The students walked out of class 10 am Friday morning and into the school’s atrium for a 15 minutes protest before administrators ordered them to class. Video and photos captured the event.
Well, this is interesting.
— Oink Trotters (@OinkTrottters) October 30, 2015
— Mina Rena . ♑ (@_cappex) October 30, 2015
“He was a great guy,” student London Harrell told local WISTV. “He protected us and everything. He was our school resource officer. We always could depend on him and everything. Every time I saw him, he was always joking around with people. It was never like ‘Oh, I’m about to body slam you.’”
Principal Jeff Temoney said none of the students would be suspended if they returned to class.
“We’ve heard your voices, okay,” Temoney said according to WISTV. “We appreciate you taking time to do this, but again, as you know, we always focus on teaching and learning, so let’s head on back to class.”
— Cassibry (@JCass_12) October 30, 2015
Principal Temoney released a statement several hours later about the walkout, which said students and staff were safe during the protest.
Fields, who is white, was recorded on cell phone video using force on an African-American student during a school discipline incident. When shared on social media, the footage caused national outrage on the use of force in schools and by school resource officers. Fields was fired on Wednesday.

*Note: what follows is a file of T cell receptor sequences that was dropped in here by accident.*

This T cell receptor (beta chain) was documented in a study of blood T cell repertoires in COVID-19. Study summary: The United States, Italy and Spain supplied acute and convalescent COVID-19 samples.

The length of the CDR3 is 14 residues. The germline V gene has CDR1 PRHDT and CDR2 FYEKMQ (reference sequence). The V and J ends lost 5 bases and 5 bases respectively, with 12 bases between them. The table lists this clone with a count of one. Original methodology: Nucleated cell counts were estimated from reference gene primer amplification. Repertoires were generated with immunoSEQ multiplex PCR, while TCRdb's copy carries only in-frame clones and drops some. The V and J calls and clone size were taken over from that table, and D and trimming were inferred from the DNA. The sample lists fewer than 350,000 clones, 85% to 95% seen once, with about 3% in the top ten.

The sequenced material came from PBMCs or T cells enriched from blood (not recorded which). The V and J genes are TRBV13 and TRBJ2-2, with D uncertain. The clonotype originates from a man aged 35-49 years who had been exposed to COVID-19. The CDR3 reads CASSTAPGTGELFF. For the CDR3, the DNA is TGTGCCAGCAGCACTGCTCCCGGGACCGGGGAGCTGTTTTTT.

— RT America (@RT_America) October 27, 2015
The incident led to multiple investigations by the Richland County Sheriff’s Department, the South Carolina state police, the Justice Department and the high school.
The sheriff’s department interviewed witnesses and reviewed several cell phone videos taken in the classroom, and concluded the moves Fields used in the confrontation were “not acceptable.”
After talking to Fields, Sheriff Leon Lott said the deputy “tried to do his job,” but that he should not have used force against the student. While the teen was non-compliant and disrespectful, Lott said, she was not a danger to the deputy.
“This has been a very difficult situation for all of us,” Lott said, urging the community to use the incident as a teachable moment.
“Police officers make mistakes too, and they have to be held accountable. That’s what we’ve done,” said the sheriff, adding that the student should also be held responsible for disrupting the classroom.
Fields’ attorney, Scott J. Hayes, issued a statement after the officer was let go.
“We believe that Mr. Fields’ actions were justified and lawful throughout the circumstances of which he was confronted during this incident,” the statement read. “To that extent, we believe that Mr. Fields’ actions were carried out professionally and at that he was performing his job duties within the legal threshold.”
— RT America (@RT_America) October 29, 2015
Meanwhile, Todd Rutherford, the attorney for the girl, who has not been identified, revealed that the student suffered injuries to her face, neck and arm as a result of the incident.